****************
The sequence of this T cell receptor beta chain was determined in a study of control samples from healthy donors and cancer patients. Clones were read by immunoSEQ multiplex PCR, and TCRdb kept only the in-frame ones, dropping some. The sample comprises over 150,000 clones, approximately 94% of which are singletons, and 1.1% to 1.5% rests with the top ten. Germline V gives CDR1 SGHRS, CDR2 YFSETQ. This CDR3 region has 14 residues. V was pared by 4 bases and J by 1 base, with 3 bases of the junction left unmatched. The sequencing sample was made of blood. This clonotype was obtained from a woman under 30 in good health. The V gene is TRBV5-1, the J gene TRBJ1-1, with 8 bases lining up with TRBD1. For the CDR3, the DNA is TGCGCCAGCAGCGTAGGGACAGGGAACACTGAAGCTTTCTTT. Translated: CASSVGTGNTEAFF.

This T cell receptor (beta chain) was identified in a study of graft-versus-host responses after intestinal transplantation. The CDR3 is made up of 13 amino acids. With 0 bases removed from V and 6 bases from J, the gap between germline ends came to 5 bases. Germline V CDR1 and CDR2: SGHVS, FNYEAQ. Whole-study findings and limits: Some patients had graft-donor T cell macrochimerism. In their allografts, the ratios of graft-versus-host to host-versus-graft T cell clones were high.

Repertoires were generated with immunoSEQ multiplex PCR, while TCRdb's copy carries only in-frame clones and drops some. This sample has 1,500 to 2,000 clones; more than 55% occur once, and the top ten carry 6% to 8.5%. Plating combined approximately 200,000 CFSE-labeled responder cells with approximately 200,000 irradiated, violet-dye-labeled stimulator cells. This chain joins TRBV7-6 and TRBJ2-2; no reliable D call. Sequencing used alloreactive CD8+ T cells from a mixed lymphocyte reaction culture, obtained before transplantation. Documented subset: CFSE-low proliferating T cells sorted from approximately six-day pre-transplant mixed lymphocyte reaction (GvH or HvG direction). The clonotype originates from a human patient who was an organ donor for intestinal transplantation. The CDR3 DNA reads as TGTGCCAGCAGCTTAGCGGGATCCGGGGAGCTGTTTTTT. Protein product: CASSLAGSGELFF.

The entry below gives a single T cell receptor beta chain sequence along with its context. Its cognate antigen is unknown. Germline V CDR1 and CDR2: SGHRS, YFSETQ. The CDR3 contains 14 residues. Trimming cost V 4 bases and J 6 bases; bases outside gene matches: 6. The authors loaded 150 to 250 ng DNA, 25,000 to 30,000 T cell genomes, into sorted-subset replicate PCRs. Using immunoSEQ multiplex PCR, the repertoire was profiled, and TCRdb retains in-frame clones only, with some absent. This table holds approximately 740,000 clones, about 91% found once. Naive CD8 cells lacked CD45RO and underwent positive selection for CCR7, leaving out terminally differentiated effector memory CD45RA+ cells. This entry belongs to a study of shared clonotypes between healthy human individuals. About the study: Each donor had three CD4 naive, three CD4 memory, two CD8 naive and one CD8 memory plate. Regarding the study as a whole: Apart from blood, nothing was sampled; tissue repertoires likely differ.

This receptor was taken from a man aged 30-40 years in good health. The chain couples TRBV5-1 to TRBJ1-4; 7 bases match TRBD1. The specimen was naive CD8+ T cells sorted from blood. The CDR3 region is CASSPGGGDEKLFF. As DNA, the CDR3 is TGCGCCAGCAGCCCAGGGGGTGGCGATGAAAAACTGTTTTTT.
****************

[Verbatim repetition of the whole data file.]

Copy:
The sequence of this T cell receptor beta chain was determined in a study of control samples from healthy donors and cancer patients. Clones were read by immunoSEQ multiplex PCR, and TCRdb kept only the in-frame ones, dropping some. The sample comprises over 150,000 clones, approximately 94% of which are singletons, and 1.1% to 1.5% rests with the top ten. Germline V gives CDR1 SGHRS, CDR2 YFSETQ. This CDR3 region has 14 residues. V was pared by 4 bases and J by 1 base, with 3 bases of the junction left unmatched. The sequencing sample was made of blood. This clonotype was obtained from a woman under 30 in good health. The V gene is TRBV5-1, the J gene TRBJ1-1, with 8 bases lining up with TRBD1. For the CDR3, the DNA is TGCGCCAGCAGCGTAGGGACAGGGAACACTGAAGCTTTCTTT. Translated: CASSVGTGNTEAFF.

This T cell receptor (beta chain) was identified in a study of graft-versus-host responses after intestinal transplantation. The CDR3 is made up of 13 amino acids. With 0 bases removed from V and 6 bases from J, the gap between germline ends came to 5 bases. Germline V CDR1 and CDR2: SGHVS, FNYEAQ. Whole-study findings and limits: Some patients had graft-donor T cell macrochimerism. In their allografts, the ratios of graft-versus-host to host-versus-graft T cell clones were high.

Repertoires were generated with immunoSEQ multiplex PCR, while TCRdb's copy carries only in-frame clones and drops some. This sample has 1,500 to 2,000 clones; more than 55% occur once, and the top ten carry 6% to 8.5%. Plating combined approximately 200,000 CFSE-labeled responder cells with approximately 200,000 irradiated, violet-dye-labeled stimulator cells. This chain joins TRBV7-6 and TRBJ2-2; no reliable D call. Sequencing used alloreactive CD8+ T cells from a mixed lymphocyte reaction culture, obtained before transplantation. Documented subset: CFSE-low proliferating T cells sorted from approximately six-day pre-transplant mixed lymphocyte reaction (GvH or HvG direction). The clonotype originates from a human patient who was an organ donor for intestinal transplantation. The CDR3 DNA reads as TGTGCCAGCAGCTTAGCGGGATCCGGGGAGCTGTTTTTT. Protein product: CASSLAGSGELFF.

The entry below gives a single T cell receptor beta chain sequence along with its context. Its cognate antigen is unknown. Germline V CDR1 and CDR2: SGHRS, YFSETQ. The CDR3 contains 14 residues. Trimming cost V 4 bases and J 6 bases; bases outside gene matches: 6. The authors loaded 150 to 250 ng DNA, 25,000 to 30,000 T cell genomes, into sorted-subset replicate PCRs. Using immunoSEQ multiplex PCR, the repertoire was profiled, and TCRdb retains in-frame clones only, with some absent. This table holds approximately 740,000 clones, about 91% found once. Naive CD8 cells lacked CD45RO and underwent positive selection for CCR7, leaving out terminally differentiated effector memory CD45RA+ cells. This entry belongs to a study of shared clonotypes between healthy human individuals. About the study: Each donor had three CD4 naive, three CD4 memory, two CD8 naive and one CD8 memory plate. Regarding the study as a whole: Apart from blood, nothing was sampled; tissue repertoires likely differ.

This receptor was taken from a man aged 30-40 years in good health. The chain couples TRBV5-1 to TRBJ1-4; 7 bases match TRBD1. The specimen was naive CD8+ T cells sorted from blood. The CDR3 region is CASSPGGGDEKLFF. As DNA, the CDR3 is TGCGCCAGCAGCCCAGGGGGTGGCGATGAAAAACTGTTTTTT.